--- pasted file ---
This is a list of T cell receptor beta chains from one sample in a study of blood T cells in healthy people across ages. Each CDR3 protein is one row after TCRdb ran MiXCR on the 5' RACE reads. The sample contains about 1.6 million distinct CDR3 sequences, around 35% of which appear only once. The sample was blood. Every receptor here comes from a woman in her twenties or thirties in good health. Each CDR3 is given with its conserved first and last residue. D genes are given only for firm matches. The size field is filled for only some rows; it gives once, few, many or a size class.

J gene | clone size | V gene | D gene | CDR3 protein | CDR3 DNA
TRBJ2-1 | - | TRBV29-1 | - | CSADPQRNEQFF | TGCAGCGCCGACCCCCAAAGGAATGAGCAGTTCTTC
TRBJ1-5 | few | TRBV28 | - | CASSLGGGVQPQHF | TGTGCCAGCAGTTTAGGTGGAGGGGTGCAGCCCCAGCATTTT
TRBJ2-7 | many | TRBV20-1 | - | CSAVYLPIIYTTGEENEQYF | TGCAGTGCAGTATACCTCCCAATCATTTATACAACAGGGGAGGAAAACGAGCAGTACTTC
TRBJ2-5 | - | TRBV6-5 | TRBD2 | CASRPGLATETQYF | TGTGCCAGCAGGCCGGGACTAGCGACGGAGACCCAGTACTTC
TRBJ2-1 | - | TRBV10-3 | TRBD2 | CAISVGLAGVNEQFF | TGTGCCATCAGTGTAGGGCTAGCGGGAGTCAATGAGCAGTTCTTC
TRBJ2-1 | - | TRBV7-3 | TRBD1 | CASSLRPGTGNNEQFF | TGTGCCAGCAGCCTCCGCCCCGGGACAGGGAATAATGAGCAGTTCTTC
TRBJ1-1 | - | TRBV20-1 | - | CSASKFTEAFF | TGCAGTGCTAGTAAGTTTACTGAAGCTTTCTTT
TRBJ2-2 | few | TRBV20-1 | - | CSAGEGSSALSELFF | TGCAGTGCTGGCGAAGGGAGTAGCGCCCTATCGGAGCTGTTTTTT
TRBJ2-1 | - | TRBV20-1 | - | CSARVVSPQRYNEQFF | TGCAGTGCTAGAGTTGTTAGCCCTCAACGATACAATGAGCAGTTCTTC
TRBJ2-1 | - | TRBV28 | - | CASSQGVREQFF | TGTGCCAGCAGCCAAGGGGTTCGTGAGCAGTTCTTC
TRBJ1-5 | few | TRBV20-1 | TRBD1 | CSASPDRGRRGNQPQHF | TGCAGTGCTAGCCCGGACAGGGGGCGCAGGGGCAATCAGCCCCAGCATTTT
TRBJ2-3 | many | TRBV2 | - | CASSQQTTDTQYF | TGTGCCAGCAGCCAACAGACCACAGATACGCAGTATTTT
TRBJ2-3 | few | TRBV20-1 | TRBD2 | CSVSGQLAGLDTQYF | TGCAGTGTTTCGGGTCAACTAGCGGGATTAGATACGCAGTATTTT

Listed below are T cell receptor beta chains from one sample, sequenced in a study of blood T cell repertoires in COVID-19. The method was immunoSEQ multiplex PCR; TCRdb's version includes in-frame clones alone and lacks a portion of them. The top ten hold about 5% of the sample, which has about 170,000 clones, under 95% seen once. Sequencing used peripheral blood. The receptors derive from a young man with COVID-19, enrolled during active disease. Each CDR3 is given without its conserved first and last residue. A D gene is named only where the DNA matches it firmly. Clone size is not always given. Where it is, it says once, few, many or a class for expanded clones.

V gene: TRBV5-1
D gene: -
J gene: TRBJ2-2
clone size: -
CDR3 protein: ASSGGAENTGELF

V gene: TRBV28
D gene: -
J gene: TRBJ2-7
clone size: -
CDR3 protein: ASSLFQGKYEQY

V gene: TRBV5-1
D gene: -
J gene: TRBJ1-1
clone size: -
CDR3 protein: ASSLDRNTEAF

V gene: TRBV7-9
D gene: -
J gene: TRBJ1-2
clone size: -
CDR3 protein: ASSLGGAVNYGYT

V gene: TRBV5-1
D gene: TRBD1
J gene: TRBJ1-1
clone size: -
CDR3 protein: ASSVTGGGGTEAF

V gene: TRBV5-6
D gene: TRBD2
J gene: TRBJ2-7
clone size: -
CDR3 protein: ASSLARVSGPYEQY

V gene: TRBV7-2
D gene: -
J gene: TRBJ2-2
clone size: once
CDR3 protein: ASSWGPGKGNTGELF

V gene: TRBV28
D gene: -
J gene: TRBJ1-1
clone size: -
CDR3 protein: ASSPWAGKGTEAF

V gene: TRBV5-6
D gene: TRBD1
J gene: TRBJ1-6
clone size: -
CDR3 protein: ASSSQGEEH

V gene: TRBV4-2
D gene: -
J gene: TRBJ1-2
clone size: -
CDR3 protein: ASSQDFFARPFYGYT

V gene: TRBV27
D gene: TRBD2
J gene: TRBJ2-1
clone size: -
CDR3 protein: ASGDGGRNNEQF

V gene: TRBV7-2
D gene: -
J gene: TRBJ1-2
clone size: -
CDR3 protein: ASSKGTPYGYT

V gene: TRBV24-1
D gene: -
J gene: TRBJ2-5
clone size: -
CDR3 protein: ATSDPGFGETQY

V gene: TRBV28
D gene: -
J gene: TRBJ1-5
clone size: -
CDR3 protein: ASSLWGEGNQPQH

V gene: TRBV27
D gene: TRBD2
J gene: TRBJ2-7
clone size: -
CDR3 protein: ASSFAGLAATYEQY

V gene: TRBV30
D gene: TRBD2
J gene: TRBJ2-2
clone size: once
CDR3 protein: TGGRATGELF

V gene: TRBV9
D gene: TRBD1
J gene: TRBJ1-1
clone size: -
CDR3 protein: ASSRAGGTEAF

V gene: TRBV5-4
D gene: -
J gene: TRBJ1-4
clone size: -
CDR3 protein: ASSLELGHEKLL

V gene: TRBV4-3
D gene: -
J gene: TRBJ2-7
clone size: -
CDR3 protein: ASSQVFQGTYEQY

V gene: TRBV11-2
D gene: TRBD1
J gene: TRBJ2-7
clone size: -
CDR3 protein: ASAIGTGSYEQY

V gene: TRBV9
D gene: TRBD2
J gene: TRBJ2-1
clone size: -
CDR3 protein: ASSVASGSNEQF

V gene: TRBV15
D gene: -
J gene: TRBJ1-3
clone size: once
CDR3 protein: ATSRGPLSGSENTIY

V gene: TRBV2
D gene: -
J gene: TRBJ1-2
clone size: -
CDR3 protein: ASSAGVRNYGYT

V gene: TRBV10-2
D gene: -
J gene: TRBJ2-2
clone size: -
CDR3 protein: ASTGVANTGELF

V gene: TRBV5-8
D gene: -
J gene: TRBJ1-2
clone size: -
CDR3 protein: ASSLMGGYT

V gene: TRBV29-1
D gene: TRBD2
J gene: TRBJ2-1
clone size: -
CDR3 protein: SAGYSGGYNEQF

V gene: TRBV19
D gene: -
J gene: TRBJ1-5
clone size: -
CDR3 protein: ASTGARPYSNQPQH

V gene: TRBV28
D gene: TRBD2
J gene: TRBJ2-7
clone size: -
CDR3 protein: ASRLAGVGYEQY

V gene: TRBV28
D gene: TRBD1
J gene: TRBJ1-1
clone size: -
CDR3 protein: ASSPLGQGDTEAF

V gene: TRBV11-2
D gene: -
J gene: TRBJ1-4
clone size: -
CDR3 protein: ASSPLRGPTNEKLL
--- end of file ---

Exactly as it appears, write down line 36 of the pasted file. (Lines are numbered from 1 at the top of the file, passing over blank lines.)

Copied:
CDR3 protein: ASSLGGAVNYGYT